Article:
Lately I've been thinking a lot about an online trailer for an upcoming documentary by Erik Anjou called Deli Man, which chronicles the culture of the American delicatessen through interviews with such L.A. authorities as Norm Langer, Jackie and Marc Canter and, of course, Larry King. (If you can spare 10 minutes, it's certainly worth watching.)
I bring this up because it seems obvious that Salt's Cure chefs Chris Phelps and Zak Walters have been thinking a lot about the fading art of deli culture, too, judging from their recently opened Storefront Deli, a small shop next door to Covell Wine Bar on what's becoming the hippest stretch of Hollywood Boulevard in Los Feliz.
Walking in, the walls are covered in colorful framed photos of other famous storefronts -- 2nd Avenue Deli, Zingerman's, Arthur Avenue. Inside, loaves of fresh sourdough bread rest along the counter; there's a little glass display filled with morning pastries; then a long refrigerated case with egg salad and marinated cucumbers, German potato salad speckled with mustard grains, plump beef sausages, air-dried ham, bologna, salami and little pink jars of potted pork. There's Intelligentsia coffee, sure, but also a 50-cent cup of "lousy" coffee, for those not surfing the Third Wave (it's usually Folger's).
For those who grew up frequenting the local deli -- whether it was Italian, Jewish or otherwise -- Storefront is an absolutely delightful throwback, enhanced by Phelps' and Walters' commitment to making just about everything in-house.
In the morning, there are little bodega-style fried egg and melted cheddar sandwiches, made with crispy bacon, ham or dense spicy sausage, and sandwiched in between your choice of an English muffin, soft pretzel, croissant, biscuit or bagel. And those bagels: dense and chewy, hearth-baked beauties that are the first to prompt even a brief reconsideration of weekly trips to Brooklyn Bagel Bakery. The smoked sablefish -- if you can get hold of some before it runs out -- draped over cream cheese and sliced red onion on a fresh bagel, is about as satisfying breakfast as you could imagine.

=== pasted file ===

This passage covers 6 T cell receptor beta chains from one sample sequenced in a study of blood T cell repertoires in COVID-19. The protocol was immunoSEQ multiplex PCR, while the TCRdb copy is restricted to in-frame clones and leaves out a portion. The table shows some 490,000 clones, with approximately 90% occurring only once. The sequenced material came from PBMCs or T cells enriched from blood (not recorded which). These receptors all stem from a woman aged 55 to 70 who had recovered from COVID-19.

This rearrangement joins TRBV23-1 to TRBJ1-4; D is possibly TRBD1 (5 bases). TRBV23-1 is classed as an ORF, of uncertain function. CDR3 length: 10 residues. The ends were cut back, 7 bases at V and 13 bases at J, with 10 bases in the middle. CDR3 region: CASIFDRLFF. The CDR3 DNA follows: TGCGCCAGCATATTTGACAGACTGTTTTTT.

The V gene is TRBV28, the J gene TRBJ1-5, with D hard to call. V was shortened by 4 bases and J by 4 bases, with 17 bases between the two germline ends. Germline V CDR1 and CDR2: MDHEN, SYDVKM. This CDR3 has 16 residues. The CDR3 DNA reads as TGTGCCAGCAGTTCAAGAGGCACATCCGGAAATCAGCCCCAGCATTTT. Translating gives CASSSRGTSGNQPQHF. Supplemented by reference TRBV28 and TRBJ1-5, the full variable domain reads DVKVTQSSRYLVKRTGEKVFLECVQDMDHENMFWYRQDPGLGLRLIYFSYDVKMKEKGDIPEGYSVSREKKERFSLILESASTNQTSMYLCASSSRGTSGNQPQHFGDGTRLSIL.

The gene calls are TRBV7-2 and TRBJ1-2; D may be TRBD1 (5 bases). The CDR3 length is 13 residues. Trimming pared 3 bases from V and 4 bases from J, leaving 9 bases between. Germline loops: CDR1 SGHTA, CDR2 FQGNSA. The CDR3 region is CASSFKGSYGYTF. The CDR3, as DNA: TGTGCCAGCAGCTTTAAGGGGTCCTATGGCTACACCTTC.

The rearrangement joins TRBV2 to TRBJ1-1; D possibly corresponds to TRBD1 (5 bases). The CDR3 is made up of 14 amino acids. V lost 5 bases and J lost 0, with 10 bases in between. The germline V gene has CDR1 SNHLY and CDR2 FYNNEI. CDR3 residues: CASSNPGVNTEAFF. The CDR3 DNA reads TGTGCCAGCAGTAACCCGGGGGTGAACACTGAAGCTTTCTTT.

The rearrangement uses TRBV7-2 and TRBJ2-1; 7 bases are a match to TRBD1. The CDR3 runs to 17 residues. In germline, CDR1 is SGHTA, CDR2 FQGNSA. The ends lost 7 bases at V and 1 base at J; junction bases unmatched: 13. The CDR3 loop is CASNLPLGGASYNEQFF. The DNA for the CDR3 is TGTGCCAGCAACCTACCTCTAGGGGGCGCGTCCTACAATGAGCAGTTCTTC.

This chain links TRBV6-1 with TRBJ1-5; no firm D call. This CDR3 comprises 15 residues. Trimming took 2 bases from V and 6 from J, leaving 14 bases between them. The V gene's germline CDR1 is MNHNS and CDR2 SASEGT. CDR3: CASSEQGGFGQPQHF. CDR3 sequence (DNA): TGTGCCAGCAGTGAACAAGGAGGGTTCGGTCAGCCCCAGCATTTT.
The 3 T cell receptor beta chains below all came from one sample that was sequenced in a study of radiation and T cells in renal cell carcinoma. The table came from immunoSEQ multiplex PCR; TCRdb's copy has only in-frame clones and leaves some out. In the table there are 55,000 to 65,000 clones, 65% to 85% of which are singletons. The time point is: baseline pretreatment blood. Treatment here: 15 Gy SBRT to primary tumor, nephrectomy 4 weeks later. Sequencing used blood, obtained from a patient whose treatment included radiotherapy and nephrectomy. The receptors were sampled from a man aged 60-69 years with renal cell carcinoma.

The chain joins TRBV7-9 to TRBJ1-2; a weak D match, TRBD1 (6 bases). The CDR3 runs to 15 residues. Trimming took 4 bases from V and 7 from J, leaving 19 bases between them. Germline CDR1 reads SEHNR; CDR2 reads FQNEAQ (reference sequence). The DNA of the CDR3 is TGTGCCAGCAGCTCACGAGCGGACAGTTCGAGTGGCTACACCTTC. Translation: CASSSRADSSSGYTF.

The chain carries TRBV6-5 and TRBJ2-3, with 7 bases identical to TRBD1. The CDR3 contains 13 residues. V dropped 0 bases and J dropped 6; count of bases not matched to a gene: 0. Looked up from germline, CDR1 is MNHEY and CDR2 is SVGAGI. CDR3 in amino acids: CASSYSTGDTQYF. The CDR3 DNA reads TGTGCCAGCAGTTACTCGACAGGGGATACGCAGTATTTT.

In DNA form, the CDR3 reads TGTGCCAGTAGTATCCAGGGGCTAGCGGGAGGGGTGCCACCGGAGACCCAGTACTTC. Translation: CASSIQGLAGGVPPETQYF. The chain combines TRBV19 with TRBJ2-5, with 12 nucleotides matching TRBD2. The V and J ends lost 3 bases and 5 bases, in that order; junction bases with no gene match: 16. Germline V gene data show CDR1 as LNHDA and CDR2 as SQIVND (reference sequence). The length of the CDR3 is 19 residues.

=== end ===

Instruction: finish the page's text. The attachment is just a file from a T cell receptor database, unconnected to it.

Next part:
You'll probably want to stop by for lunch, too, where a rather standard-looking list of sandwiches reveals itself to be much more than you'd expect. There's the gorgeously rare roast beef, served cold with horseradish cream and a rough-chopped muffaletta salad, or cooked on the flat-top and covered in cheese for a rather restrained Philly cheesesteak. There's also the Mousa, an Italian hero that's essentially a Salt's Cure charcuterie plate -- soppressata, coppa and guanciali -- stuffed into a sub roll and layered with provolone, pickled peppers and shredded lettuce.
The woman in line next to me, in a sort of high-pitched Long Island accent that might or might not have been contrived, leaned over and said, "You just gotta try the chicken salad." It'll have to wait. This time it's the hot corned beef, a gorgeously slop-tastic heap of tender peppery meat, red cabbage coleslaw and sharp deli mustard -- the catch-all condiment here -- between two grilled slices of dark rye. "Better than Langer's," says one of the counterwomen cheerfully. I tell her to be careful about who overhears; people have been excommunicated for lesser claims.
The next day, it was the cheeseburger, a rather petite version with a disproportionately thick, dry-aged patty. Like a miniaturized version of the Salt's Cure cheeseburger, it was terrific, perfumed with char and salt and cooked to a rosy medium-rare.
All this, and the menu isn't even fully built out yet. The current chef, Salt's Cure alumnus Alex McGroarty, has his mind set on a french fry-stuffed Primanti Brothers-style sandwich (he hails from Pittsburgh) sometime in the near future.
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Storefront gleefully solves the problem that Salt's Cure's capricious, rotating-daily menu presented. Here there are wholesale blocks of cured bacon, lengths of baguettes, quarts of tuna salad -- all on demand. Even more impressive is the commitment to "from scratch" prep, taken to a level that's remarkable even during a time when house-made ketchup and house-brined pickles feel like the industry standard. (Storefront bills itself as L.A.'s first fully sustainable deli, if that's a real thing.)
The only downside might be the utter lack of seating space -- everything is wrapped to-go in waxy sheets of butcher paper -- which makes one dream wistfully of puffy polyurethane booths and dour waitresses, where Cobb salads and club sandwiches could be noshed over lunch a la Seinfeld's Tom's Restaurant. But in the end, Storefront presents an honest and genuine homage to a whole class of beloved institutions -- and while it's easy to respect that on merit alone, it's the commitment to simple, homespun food that makes the spot worth habituating.
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